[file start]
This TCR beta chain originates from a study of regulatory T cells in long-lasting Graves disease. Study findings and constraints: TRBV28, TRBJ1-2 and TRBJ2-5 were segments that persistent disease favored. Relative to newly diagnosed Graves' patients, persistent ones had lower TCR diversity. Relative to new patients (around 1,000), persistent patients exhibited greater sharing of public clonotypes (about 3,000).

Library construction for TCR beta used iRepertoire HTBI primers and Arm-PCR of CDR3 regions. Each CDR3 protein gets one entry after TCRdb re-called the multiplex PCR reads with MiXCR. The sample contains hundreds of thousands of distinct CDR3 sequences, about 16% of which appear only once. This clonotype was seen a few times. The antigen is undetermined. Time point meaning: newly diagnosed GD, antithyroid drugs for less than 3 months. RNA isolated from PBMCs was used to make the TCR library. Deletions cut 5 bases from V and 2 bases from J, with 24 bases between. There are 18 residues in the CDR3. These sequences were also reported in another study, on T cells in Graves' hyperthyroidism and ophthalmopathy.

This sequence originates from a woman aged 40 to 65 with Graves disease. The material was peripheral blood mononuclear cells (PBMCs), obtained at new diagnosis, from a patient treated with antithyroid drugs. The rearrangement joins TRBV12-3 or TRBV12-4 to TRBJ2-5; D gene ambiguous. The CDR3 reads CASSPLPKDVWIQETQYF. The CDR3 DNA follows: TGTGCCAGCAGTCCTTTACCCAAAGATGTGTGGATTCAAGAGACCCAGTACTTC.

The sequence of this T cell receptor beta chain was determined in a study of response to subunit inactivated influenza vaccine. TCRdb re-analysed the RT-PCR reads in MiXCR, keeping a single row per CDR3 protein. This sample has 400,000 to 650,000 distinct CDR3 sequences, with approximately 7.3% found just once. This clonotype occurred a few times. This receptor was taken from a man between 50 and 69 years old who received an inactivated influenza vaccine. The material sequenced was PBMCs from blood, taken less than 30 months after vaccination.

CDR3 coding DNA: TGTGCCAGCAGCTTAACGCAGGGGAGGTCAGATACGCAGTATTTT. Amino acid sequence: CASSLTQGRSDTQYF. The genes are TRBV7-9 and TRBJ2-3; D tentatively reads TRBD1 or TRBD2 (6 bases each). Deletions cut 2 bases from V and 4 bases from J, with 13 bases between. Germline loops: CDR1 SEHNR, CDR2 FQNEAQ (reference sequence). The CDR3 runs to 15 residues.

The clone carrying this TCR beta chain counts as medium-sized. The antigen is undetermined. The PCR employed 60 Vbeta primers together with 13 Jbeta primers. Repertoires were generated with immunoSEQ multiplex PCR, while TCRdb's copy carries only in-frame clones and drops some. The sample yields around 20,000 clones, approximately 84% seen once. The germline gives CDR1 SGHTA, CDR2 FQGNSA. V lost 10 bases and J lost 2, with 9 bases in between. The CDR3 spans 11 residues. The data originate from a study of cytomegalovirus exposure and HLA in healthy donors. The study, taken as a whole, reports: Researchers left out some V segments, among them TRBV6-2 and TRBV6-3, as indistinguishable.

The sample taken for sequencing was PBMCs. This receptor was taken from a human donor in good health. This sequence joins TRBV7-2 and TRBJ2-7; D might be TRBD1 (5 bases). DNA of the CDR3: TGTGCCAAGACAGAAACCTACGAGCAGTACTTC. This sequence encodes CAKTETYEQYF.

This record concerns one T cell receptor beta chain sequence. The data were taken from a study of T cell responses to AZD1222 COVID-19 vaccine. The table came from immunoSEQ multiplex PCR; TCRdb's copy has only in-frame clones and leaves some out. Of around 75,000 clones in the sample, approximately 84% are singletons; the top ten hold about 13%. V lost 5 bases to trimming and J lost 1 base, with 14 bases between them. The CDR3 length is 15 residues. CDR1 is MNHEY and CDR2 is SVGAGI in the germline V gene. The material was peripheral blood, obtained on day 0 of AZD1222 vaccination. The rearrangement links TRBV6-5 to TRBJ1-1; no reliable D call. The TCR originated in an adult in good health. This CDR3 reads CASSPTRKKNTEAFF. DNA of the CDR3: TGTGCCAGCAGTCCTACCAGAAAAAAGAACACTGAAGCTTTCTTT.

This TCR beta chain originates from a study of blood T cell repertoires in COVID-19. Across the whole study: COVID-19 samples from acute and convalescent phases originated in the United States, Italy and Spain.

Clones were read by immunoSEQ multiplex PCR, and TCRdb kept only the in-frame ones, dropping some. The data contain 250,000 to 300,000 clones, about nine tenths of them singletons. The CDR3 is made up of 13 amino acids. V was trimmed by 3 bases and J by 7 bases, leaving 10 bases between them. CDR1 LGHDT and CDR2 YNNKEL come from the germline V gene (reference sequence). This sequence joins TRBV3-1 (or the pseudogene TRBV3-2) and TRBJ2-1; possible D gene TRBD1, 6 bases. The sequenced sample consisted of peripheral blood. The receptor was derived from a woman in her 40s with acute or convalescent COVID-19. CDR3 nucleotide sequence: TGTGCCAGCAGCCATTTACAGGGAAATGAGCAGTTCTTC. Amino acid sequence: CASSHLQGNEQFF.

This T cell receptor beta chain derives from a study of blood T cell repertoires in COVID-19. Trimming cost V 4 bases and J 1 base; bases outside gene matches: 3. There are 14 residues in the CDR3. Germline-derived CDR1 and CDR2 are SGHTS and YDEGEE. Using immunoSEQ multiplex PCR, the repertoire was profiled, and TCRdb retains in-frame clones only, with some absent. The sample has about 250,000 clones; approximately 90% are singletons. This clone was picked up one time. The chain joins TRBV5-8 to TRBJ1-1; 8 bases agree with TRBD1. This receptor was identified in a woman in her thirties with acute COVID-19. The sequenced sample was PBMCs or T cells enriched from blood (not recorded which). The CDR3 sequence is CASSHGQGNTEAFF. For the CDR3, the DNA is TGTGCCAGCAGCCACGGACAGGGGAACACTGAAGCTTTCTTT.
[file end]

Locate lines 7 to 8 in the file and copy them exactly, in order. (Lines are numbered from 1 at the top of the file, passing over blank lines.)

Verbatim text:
The sample taken for sequencing was PBMCs. This receptor was taken from a human donor in good health. This sequence joins TRBV7-2 and TRBJ2-7; D might be TRBD1 (5 bases). DNA of the CDR3: TGTGCCAAGACAGAAACCTACGAGCAGTACTTC. This sequence encodes CAKTETYEQYF.

This record concerns one T cell receptor beta chain sequence. The data were taken from a study of T cell responses to AZD1222 COVID-19 vaccine. The table came from immunoSEQ multiplex PCR; TCRdb's copy has only in-frame clones and leaves some out. Of around 75,000 clones in the sample, approximately 84% are singletons; the top ten hold about 13%. V lost 5 bases to trimming and J lost 1 base, with 14 bases between them. The CDR3 length is 15 residues. CDR1 is MNHEY and CDR2 is SVGAGI in the germline V gene. The material was peripheral blood, obtained on day 0 of AZD1222 vaccination. The rearrangement links TRBV6-5 to TRBJ1-1; no reliable D call. The TCR originated in an adult in good health. This CDR3 reads CASSPTRKKNTEAFF. DNA of the CDR3: TGTGCCAGCAGTCCTACCAGAAAAAAGAACACTGAAGCTTTCTTT.